TODAY IN COUNTRY MUSIC HISTORY
(Friday, Nov. 15)
C.W. McCall of "Convoy" fame, born William Fries in Audubon, Iowa, 1929.
Jack Ingram born in Houston, 1970.
Gospel songwriter Albert Brumley ("I'll Fly Away") died at 72, 1977.
Elvis Presley's first movie, "Love Me Tender," opens in New York, 1956.
(Saturday, Nov. 16)
The first hillbilly hit, Wendall Hall's "It Ain't Gonna Rain No Mo," released, 1923.
Songwriter-musician Larry Cordle ("Murder on Music Row") born in Cordell, Ky., 1949.
Johnny Cash makes chart debut with "Cry, Cry, Cry," 1955.
Patsy Cline recorded "I Fall to Pieces," 1960.
Last performance by Bob Wills and his Texas Playboys at the Will Rogers Auditorium in Fort Worth, Texas, 1986.
Dwight Yoakam's album "Just Lookin' for a Hit" goes platinum, 1994.
George Strait's album "Strait Out of the Box" goes platinum, 1995.
(Sunday, Nov. 17)
Gordon Lightfoot born in Orilla, Ontario, 1938.
"Opry House Matinee," starring Ernest Tubb and Eddy Arnold, debuts on the Mutual Network, 1945.
Marty Robbins' "Singing the Blues" began 13 consecutive weeks at No. 1, 1956.
Glen Campbell's "By the Time I Get to Phoenix" and "Gentle on My Mind" are certified gold, 1968.
The Johnson Mountain Boys perform at Carnegie Hall, 1990.
MUSIC AND MORE
ALAN'S 'DRIVE' SKYROCKETS ON CHARTS
Alan Jackson's big night at the CMA awards helped fuel a huge jump on the charts by his best-album award winner, "Drive."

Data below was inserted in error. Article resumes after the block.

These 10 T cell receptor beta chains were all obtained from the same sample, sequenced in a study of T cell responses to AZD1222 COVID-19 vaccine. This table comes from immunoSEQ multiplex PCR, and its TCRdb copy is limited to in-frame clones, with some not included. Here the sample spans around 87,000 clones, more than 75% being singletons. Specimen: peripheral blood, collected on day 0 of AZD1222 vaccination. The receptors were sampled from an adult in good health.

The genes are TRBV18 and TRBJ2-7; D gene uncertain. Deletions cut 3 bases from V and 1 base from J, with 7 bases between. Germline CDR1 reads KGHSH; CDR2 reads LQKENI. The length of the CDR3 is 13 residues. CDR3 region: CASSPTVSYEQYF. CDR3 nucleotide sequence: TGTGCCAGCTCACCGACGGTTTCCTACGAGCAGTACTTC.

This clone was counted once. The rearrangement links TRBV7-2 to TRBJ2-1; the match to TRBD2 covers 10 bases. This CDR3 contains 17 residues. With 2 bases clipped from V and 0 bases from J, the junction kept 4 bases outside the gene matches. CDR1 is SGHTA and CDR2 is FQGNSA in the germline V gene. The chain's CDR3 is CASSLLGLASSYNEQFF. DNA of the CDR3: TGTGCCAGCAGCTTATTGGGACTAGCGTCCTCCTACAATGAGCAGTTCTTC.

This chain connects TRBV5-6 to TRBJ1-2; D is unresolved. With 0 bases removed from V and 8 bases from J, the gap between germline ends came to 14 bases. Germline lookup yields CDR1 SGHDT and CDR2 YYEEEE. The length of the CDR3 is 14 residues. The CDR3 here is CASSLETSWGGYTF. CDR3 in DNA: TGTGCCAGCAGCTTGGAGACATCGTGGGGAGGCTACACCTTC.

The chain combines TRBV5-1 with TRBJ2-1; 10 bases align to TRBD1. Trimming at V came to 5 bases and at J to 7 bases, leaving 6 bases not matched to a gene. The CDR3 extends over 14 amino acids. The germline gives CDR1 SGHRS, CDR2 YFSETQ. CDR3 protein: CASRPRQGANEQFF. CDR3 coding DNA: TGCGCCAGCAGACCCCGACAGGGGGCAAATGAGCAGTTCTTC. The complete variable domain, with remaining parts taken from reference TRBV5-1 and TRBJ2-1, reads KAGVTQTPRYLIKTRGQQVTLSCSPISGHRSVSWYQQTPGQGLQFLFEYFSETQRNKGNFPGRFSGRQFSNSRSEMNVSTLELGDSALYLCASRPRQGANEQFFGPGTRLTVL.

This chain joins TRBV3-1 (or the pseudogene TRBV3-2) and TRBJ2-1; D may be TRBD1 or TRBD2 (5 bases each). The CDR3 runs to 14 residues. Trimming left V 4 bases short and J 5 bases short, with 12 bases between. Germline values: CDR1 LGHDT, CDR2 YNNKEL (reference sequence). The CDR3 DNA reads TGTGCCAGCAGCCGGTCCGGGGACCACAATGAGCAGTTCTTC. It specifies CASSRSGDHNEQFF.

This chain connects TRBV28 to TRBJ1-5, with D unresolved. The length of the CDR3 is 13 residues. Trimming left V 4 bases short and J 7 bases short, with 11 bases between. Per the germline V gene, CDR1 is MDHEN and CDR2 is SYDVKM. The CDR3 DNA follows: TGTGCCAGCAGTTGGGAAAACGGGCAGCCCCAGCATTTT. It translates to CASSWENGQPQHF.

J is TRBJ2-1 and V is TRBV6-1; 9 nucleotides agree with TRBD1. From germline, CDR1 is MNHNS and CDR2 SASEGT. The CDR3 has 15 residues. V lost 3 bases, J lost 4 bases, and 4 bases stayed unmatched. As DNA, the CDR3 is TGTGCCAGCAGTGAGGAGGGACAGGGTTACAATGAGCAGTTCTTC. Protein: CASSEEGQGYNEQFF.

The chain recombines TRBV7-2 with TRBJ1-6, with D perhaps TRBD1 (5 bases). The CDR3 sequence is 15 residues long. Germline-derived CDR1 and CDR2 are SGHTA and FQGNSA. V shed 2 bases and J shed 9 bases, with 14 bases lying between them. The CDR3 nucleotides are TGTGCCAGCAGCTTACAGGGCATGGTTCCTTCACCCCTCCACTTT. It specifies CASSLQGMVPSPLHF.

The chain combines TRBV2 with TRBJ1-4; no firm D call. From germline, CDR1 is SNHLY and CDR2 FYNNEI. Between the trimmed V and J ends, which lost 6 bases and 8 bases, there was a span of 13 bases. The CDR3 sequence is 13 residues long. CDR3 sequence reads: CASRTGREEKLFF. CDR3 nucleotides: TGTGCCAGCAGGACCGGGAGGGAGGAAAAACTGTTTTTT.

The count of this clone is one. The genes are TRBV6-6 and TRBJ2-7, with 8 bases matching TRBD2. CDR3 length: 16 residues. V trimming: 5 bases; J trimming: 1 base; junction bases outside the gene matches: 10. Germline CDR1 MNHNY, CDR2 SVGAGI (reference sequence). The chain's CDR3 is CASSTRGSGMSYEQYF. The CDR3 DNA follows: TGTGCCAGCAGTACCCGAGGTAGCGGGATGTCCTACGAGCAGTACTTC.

The recording shot up to No. 23 from the 94th position on the all-genre Billboard 200 and from No. 12 to No. 6 on Billboard's country albums chart.
Last week Jackson won the CMA best-album award for "Drive," as well as entertainer and male vocalist of the year. He also won song and single of the year awards for "Where Were You (When the World Stopped Turning)."
Female vocalist of the year Martina McBride saw her "Greatest Hits" album rise to No. 58 from 83rd place on the Billboard 200.
NEW ALBUMS DEBUT HIGH ON CHARTS
In the week following the nationally televised CMA awards show, country music stars' new albums scored well on the charts.
Alison Krauss and Union Station's new "Live" album debuted at No. 36 on the multi-genre chart and at No. 9 on the country chart.
Alan Jackson's "Let It Be Christmas" debuted at No. 10 on the country chart, with "On A Mission" by Trick Pony at No. 13 and Johnny Cash's "American IV: The Man Comes Around" at No. 14.
No. 18 is "Stars & Guitars" by Willie Nelson & Friends while Mark Wills' "Greatest Hits" came in at No. 19.
URBAN SONG STILL NO. 1
Keith Urban's "Somebody Like You" is No. 1 on the Billboard Hot Country Singles and Tracks chart for the sixth consecutive week.
The song is the lead single from "Golden Road," the Australian's album released five weeks ago.
CMA Horizon Award winner Rascal Flatts' "These Days" rose a notch to No. 2, while the Dixie Chicks, Vocal Group of the Year, saw "Landslide" slip to No. 3.
George Strait's "She'll Leave You With A Smile" took the fourth position while "My Town" by Montgomery Gentry stayed at No. 5.
CHICKS' NEW MOM SAYS DONATE TO MAKE-A-WISH
As Dixie Chick Emily Robison and husband Charlie spend their first week with their new son, they ask that no gifts be sent. The proud parents request that anyone wishing to send a gift instead make a donation to the Make-A-Wish Foundation -- wish.org.
Last Monday night the couple welcomed Charles Augustus Robison, who tipped the scales at 8 pounds, 13 ounces.